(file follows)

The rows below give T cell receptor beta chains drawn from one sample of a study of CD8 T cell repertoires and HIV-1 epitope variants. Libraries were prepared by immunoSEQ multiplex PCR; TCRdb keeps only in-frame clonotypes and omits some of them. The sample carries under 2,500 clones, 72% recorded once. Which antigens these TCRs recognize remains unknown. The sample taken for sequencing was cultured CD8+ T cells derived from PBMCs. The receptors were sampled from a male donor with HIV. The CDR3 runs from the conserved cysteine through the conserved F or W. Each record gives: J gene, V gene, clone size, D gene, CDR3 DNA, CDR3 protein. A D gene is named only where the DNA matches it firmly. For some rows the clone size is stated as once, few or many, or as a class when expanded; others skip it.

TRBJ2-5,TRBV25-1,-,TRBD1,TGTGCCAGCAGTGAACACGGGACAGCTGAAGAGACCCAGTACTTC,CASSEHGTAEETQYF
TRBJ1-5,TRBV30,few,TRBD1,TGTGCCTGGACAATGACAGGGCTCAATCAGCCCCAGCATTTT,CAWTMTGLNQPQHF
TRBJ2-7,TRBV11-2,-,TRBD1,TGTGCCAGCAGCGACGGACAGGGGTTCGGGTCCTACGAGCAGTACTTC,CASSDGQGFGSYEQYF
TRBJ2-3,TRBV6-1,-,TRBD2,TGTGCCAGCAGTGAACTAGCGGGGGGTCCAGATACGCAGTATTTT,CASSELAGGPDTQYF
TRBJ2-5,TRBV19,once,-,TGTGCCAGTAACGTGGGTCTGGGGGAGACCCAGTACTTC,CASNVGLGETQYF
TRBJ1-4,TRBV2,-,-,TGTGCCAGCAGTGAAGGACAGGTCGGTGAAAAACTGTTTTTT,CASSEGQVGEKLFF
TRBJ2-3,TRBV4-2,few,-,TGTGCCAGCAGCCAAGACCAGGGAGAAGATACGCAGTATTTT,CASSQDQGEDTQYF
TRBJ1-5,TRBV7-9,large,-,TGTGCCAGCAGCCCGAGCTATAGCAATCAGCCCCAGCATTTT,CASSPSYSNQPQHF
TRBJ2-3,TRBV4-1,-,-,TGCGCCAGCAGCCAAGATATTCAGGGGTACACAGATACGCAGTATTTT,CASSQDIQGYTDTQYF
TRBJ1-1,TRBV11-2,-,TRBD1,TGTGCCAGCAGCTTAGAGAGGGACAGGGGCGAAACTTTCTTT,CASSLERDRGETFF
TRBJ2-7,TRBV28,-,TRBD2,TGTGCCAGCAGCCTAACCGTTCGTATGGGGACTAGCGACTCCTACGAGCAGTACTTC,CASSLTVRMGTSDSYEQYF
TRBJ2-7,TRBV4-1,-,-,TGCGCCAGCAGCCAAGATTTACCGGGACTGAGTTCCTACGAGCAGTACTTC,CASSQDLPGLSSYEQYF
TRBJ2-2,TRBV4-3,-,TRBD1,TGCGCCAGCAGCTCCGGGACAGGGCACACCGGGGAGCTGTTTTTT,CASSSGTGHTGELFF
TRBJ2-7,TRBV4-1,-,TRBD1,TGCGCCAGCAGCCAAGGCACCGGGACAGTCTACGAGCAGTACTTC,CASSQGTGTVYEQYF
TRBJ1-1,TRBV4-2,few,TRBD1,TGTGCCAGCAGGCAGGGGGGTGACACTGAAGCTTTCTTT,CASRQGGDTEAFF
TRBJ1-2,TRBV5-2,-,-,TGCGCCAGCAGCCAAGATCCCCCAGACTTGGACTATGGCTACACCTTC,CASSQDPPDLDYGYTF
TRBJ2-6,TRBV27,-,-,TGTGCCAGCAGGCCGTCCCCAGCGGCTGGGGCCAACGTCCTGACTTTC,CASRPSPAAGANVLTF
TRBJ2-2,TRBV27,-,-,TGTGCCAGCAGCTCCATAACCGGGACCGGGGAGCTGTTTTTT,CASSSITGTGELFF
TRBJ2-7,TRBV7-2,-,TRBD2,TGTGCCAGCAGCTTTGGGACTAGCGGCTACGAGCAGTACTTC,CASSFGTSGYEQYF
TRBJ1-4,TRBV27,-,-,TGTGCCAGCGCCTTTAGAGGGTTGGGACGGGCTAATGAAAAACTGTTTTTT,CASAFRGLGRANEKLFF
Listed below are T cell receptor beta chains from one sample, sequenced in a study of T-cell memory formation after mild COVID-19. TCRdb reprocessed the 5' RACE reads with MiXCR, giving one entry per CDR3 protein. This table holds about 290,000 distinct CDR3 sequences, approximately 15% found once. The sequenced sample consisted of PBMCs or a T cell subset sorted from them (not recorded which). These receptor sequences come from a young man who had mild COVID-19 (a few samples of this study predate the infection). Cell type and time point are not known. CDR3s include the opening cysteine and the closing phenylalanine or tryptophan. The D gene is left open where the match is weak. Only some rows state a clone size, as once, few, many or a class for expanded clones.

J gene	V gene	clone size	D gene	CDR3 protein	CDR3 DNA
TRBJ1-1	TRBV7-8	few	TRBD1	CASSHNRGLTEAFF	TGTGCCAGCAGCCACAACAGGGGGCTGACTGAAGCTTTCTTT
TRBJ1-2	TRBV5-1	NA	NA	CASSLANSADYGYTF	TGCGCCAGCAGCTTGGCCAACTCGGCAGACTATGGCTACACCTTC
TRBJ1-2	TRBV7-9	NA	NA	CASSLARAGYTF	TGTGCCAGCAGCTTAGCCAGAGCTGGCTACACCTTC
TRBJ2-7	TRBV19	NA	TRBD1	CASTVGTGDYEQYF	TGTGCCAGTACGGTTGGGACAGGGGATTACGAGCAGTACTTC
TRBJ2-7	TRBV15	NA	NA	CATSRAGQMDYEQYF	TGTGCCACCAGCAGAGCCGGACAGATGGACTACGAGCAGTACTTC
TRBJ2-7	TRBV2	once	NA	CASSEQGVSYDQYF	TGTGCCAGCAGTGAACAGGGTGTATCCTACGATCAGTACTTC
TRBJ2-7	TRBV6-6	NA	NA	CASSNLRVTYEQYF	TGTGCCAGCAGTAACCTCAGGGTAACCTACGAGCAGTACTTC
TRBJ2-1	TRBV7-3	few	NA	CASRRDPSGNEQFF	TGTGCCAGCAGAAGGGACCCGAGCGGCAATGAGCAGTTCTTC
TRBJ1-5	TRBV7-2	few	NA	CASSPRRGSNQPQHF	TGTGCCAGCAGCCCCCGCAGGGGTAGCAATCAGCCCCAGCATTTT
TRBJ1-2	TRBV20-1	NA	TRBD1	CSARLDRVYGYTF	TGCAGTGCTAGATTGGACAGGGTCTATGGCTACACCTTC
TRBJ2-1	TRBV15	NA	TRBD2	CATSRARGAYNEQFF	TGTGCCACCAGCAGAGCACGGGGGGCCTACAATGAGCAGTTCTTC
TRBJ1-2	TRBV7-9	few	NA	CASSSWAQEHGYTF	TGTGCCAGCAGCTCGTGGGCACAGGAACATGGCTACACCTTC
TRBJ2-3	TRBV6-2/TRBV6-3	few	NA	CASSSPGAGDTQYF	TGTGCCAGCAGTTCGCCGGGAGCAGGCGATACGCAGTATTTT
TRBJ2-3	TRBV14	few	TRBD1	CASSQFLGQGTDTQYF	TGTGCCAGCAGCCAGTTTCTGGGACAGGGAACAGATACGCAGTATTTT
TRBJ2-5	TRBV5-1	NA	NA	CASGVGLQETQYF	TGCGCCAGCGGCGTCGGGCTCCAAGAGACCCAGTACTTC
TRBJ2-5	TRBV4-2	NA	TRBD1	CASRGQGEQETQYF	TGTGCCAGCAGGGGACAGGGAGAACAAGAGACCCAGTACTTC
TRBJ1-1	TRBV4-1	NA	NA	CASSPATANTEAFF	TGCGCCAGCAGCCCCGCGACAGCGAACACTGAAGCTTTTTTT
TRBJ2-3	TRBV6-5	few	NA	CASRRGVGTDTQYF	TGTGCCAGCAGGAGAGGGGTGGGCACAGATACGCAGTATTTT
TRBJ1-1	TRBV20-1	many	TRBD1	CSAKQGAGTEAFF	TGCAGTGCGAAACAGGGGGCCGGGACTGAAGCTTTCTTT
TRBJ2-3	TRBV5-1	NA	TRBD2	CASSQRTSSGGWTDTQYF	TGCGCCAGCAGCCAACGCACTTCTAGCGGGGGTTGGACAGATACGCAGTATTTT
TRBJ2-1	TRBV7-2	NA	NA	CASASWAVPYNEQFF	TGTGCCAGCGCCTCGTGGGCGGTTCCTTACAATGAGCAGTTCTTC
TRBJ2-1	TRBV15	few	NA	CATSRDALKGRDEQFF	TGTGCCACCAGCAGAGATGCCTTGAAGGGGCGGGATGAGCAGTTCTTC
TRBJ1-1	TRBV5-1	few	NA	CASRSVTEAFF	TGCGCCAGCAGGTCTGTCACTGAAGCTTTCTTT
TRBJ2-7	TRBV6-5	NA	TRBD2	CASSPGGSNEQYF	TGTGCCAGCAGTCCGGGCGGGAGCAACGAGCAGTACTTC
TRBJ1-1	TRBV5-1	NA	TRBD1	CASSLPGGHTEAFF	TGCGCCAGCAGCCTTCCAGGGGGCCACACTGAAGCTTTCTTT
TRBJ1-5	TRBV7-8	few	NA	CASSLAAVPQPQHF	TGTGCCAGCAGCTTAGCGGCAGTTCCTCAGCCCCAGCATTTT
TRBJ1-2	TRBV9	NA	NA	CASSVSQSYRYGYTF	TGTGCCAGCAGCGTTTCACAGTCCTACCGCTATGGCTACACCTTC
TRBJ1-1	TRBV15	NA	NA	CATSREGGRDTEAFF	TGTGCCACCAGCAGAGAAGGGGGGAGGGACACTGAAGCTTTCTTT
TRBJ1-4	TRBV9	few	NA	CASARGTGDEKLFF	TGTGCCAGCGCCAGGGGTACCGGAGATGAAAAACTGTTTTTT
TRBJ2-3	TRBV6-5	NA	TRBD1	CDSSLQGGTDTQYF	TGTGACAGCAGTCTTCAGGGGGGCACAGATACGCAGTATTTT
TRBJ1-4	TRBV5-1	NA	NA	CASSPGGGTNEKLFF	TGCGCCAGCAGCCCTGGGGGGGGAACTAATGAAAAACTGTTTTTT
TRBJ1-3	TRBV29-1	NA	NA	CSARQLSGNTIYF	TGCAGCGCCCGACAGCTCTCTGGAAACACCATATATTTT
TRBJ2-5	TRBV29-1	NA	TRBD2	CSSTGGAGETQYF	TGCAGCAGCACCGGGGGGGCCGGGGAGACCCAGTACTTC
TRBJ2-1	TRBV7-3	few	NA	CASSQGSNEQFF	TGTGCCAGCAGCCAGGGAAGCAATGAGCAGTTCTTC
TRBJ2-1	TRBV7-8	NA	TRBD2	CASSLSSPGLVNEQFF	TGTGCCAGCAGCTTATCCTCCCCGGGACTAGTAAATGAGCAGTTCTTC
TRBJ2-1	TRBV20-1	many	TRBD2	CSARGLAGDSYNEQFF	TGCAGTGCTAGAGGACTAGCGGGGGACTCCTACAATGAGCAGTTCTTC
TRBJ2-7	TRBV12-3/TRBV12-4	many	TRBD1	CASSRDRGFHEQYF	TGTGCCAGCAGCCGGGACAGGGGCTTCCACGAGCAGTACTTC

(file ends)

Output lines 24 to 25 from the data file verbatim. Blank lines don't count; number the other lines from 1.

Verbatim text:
TRBJ1-1	TRBV7-8	few	TRBD1	CASSHNRGLTEAFF	TGTGCCAGCAGCCACAACAGGGGGCTGACTGAAGCTTTCTTT
TRBJ1-2	TRBV5-1	NA	NA	CASSLANSADYGYTF	TGCGCCAGCAGCTTGGCCAACTCGGCAGACTATGGCTACACCTTC